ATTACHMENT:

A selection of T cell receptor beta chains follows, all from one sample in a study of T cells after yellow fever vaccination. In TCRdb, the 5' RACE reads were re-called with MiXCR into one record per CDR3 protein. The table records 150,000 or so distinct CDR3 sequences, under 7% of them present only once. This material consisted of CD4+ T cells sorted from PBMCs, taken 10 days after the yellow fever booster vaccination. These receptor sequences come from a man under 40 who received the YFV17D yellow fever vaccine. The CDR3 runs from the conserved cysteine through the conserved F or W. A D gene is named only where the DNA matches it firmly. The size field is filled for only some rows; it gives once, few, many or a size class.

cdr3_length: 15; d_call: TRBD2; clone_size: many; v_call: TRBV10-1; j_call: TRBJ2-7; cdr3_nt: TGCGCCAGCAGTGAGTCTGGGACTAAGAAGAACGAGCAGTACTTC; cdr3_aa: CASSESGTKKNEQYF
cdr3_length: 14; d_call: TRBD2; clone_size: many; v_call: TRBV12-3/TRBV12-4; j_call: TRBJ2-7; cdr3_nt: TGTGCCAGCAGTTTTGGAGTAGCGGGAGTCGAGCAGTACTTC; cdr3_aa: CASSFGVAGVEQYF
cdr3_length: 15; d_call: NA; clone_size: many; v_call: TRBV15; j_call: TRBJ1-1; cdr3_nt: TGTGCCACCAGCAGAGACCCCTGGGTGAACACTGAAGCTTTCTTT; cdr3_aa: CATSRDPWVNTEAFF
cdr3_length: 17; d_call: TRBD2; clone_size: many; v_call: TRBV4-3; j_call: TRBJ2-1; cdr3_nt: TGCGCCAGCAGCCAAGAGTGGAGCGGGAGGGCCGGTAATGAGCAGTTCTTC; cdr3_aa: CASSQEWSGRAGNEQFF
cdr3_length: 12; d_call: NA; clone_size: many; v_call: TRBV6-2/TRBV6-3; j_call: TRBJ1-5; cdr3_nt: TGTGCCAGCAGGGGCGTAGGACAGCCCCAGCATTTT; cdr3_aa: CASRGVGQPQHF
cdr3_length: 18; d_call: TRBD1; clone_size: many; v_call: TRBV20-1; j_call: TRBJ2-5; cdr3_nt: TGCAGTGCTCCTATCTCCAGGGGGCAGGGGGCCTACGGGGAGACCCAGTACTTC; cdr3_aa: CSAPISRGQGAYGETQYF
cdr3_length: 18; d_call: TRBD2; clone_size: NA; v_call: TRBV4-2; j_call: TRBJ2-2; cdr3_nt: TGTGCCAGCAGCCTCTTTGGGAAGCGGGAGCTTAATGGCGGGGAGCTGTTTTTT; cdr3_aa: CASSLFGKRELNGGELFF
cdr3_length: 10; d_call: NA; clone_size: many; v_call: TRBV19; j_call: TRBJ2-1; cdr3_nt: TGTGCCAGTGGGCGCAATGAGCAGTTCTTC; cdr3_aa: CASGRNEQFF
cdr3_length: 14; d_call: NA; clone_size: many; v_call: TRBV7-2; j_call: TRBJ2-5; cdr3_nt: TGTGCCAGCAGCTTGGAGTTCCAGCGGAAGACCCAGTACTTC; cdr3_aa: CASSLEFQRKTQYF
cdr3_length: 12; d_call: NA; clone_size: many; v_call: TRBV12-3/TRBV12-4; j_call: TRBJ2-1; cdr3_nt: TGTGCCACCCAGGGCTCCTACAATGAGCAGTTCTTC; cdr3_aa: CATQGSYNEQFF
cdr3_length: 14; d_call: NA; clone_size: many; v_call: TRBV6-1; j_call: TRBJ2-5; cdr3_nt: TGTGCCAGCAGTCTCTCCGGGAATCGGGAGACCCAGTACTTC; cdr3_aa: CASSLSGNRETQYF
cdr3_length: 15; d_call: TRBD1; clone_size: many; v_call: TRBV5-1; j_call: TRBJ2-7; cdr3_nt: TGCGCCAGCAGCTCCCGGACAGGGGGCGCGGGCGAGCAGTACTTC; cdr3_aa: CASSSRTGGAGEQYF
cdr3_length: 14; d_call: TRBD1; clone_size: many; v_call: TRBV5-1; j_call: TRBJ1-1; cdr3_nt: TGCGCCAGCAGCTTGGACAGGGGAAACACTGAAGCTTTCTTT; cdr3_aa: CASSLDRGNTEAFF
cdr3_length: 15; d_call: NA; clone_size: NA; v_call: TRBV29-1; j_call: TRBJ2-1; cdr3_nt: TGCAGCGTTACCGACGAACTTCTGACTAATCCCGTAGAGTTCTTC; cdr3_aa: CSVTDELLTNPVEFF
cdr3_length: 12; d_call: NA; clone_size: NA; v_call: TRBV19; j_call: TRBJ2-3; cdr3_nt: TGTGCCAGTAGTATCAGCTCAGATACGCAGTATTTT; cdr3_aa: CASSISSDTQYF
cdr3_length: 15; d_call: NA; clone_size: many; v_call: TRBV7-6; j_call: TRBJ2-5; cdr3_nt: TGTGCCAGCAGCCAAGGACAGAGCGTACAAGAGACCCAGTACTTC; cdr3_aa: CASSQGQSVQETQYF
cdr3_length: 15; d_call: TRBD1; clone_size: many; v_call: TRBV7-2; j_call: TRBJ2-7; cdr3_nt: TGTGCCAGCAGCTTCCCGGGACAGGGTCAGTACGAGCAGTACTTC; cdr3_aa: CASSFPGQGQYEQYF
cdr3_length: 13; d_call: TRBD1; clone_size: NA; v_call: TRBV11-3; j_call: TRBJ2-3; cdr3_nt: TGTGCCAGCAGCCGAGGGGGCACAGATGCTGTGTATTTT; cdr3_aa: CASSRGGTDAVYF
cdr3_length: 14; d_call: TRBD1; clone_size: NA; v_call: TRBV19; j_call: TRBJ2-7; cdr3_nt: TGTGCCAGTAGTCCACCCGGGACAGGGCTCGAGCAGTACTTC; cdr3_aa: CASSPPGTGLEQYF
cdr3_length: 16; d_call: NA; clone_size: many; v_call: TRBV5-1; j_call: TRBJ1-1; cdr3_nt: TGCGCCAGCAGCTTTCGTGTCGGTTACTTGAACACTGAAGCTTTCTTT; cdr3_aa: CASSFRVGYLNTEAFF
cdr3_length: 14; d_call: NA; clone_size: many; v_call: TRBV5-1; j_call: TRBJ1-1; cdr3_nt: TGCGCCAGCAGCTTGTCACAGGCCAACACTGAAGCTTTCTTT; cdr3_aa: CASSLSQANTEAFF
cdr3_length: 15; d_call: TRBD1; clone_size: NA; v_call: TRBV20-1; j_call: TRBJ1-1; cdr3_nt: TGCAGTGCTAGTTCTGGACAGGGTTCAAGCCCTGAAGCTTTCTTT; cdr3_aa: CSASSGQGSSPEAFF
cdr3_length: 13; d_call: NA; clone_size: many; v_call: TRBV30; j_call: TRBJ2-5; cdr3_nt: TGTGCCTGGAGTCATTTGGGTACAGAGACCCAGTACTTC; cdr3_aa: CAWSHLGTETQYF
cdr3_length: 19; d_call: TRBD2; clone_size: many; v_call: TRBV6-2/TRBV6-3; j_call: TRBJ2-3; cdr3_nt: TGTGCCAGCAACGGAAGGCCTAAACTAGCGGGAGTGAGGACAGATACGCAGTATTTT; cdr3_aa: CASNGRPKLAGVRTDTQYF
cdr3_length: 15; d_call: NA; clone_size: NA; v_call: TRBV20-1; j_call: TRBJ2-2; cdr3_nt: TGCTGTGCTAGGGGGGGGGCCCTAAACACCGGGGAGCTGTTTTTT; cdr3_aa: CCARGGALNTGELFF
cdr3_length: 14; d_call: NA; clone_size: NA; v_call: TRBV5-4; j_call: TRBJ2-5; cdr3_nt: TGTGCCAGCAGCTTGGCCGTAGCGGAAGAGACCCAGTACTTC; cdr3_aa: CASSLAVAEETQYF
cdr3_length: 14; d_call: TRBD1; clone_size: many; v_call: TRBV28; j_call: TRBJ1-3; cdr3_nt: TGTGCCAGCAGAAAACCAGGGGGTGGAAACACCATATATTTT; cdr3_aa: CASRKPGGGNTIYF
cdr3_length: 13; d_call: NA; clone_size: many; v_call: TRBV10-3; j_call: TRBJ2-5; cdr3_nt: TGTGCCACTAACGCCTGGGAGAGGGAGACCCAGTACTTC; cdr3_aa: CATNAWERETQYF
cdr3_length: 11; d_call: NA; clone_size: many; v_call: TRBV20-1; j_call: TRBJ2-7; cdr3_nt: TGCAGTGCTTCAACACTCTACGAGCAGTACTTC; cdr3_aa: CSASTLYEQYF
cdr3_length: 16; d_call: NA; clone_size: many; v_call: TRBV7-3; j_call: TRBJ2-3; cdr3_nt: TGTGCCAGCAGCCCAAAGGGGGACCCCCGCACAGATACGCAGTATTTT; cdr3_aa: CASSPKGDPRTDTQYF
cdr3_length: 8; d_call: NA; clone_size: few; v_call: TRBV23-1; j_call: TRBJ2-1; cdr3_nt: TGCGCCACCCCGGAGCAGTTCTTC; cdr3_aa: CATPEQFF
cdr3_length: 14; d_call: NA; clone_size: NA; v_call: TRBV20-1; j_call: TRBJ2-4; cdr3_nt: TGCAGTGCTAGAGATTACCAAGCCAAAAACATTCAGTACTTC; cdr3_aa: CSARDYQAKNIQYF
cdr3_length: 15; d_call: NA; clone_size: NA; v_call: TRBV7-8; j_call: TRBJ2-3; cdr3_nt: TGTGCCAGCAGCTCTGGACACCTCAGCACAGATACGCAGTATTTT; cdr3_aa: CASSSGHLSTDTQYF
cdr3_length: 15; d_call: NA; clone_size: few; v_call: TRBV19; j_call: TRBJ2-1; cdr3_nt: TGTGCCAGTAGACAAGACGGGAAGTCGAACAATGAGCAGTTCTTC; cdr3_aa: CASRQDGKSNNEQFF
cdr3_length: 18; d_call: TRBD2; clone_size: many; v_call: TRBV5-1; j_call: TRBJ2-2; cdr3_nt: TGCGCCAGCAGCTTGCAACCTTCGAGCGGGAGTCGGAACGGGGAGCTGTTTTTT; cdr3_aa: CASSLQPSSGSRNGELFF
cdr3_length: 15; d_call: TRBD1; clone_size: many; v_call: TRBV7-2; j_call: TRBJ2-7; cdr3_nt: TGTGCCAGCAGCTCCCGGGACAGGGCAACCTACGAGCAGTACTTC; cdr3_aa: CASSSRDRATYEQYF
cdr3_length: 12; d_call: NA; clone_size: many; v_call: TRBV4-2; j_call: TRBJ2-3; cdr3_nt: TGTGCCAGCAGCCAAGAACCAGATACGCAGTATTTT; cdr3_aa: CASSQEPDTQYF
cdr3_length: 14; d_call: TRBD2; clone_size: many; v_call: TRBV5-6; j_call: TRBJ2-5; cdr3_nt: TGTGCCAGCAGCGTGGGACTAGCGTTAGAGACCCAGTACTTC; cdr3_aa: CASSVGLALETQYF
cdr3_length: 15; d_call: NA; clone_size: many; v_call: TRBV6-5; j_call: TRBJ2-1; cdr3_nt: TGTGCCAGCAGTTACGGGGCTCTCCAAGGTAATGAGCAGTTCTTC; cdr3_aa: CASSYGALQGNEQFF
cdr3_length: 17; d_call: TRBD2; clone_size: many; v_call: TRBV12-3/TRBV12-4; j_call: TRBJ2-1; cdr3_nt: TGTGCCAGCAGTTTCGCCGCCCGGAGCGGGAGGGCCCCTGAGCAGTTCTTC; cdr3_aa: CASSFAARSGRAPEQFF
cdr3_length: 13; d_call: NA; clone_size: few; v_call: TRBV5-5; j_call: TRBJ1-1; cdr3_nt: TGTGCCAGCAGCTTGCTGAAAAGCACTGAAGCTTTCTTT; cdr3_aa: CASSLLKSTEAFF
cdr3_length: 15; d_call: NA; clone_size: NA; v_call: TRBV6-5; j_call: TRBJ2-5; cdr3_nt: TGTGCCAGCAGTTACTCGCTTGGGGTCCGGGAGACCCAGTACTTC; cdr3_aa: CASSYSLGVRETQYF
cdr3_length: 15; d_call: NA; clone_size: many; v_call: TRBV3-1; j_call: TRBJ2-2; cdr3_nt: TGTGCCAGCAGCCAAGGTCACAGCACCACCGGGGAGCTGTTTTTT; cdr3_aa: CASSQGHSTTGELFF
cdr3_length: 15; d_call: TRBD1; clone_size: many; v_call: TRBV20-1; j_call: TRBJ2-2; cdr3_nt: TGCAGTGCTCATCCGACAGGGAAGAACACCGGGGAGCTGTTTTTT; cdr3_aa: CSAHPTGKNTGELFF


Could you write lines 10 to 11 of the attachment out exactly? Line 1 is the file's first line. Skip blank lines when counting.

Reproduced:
cdr3_length: 14; d_call: NA; clone_size: many; v_call: TRBV7-2; j_call: TRBJ2-5; cdr3_nt: TGTGCCAGCAGCTTGGAGTTCCAGCGGAAGACCCAGTACTTC; cdr3_aa: CASSLEFQRKTQYF
cdr3_length: 12; d_call: NA; clone_size: many; v_call: TRBV12-3/TRBV12-4; j_call: TRBJ2-1; cdr3_nt: TGTGCCACCCAGGGCTCCTACAATGAGCAGTTCTTC; cdr3_aa: CATQGSYNEQFF